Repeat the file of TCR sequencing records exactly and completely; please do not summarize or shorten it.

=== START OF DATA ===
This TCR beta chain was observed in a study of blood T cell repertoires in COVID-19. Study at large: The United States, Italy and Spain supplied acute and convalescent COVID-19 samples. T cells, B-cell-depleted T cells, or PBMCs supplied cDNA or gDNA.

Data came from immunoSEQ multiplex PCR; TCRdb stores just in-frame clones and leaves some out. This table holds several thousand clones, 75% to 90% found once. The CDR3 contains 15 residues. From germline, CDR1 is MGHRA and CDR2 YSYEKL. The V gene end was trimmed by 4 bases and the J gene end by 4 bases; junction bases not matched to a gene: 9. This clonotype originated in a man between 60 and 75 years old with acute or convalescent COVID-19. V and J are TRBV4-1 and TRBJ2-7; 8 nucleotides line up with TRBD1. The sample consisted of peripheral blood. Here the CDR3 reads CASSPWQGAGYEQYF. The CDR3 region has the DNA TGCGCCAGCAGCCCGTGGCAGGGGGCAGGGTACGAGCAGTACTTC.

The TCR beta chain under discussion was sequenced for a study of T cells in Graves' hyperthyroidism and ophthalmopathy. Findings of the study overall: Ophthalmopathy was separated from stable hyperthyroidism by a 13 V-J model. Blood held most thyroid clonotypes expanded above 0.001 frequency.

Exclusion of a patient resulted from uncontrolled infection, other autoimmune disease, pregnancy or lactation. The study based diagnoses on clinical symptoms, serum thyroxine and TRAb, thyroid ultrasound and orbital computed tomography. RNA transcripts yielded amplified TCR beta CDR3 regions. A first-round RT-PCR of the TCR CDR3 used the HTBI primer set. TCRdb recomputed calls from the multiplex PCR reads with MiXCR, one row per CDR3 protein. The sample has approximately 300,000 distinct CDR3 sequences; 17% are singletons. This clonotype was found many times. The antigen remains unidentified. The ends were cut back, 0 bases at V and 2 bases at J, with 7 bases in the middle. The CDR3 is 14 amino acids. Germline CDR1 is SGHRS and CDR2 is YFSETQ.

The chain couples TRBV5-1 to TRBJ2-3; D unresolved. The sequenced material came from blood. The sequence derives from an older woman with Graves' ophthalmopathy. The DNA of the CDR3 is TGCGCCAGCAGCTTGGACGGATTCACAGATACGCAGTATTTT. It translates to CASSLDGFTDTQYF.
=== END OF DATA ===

This TCR beta chain was observed in a study of blood T cell repertoires in COVID-19. Study at large: The United States, Italy and Spain supplied acute and convalescent COVID-19 samples. T cells, B-cell-depleted T cells, or PBMCs supplied cDNA or gDNA.

Data came from immunoSEQ multiplex PCR; TCRdb stores just in-frame clones and leaves some out. This table holds several thousand clones, 75% to 90% found once. The CDR3 contains 15 residues. From germline, CDR1 is MGHRA and CDR2 YSYEKL. The V gene end was trimmed by 4 bases and the J gene end by 4 bases; junction bases not matched to a gene: 9. This clonotype originated in a man between 60 and 75 years old with acute or convalescent COVID-19. V and J are TRBV4-1 and TRBJ2-7; 8 nucleotides line up with TRBD1. The sample consisted of peripheral blood. Here the CDR3 reads CASSPWQGAGYEQYF. The CDR3 region has the DNA TGCGCCAGCAGCCCGTGGCAGGGGGCAGGGTACGAGCAGTACTTC.

The TCR beta chain under discussion was sequenced for a study of T cells in Graves' hyperthyroidism and ophthalmopathy. Findings of the study overall: Ophthalmopathy was separated from stable hyperthyroidism by a 13 V-J model. Blood held most thyroid clonotypes expanded above 0.001 frequency.

Exclusion of a patient resulted from uncontrolled infection, other autoimmune disease, pregnancy or lactation. The study based diagnoses on clinical symptoms, serum thyroxine and TRAb, thyroid ultrasound and orbital computed tomography. RNA transcripts yielded amplified TCR beta CDR3 regions. A first-round RT-PCR of the TCR CDR3 used the HTBI primer set. TCRdb recomputed calls from the multiplex PCR reads with MiXCR, one row per CDR3 protein. The sample has approximately 300,000 distinct CDR3 sequences; 17% are singletons. This clonotype was found many times. The antigen remains unidentified. The ends were cut back, 0 bases at V and 2 bases at J, with 7 bases in the middle. The CDR3 is 14 amino acids. Germline CDR1 is SGHRS and CDR2 is YFSETQ.

The chain couples TRBV5-1 to TRBJ2-3; D unresolved. The sequenced material came from blood. The sequence derives from an older woman with Graves' ophthalmopathy. The DNA of the CDR3 is TGCGCCAGCAGCTTGGACGGATTCACAGATACGCAGTATTTT. It translates to CASSLDGFTDTQYF.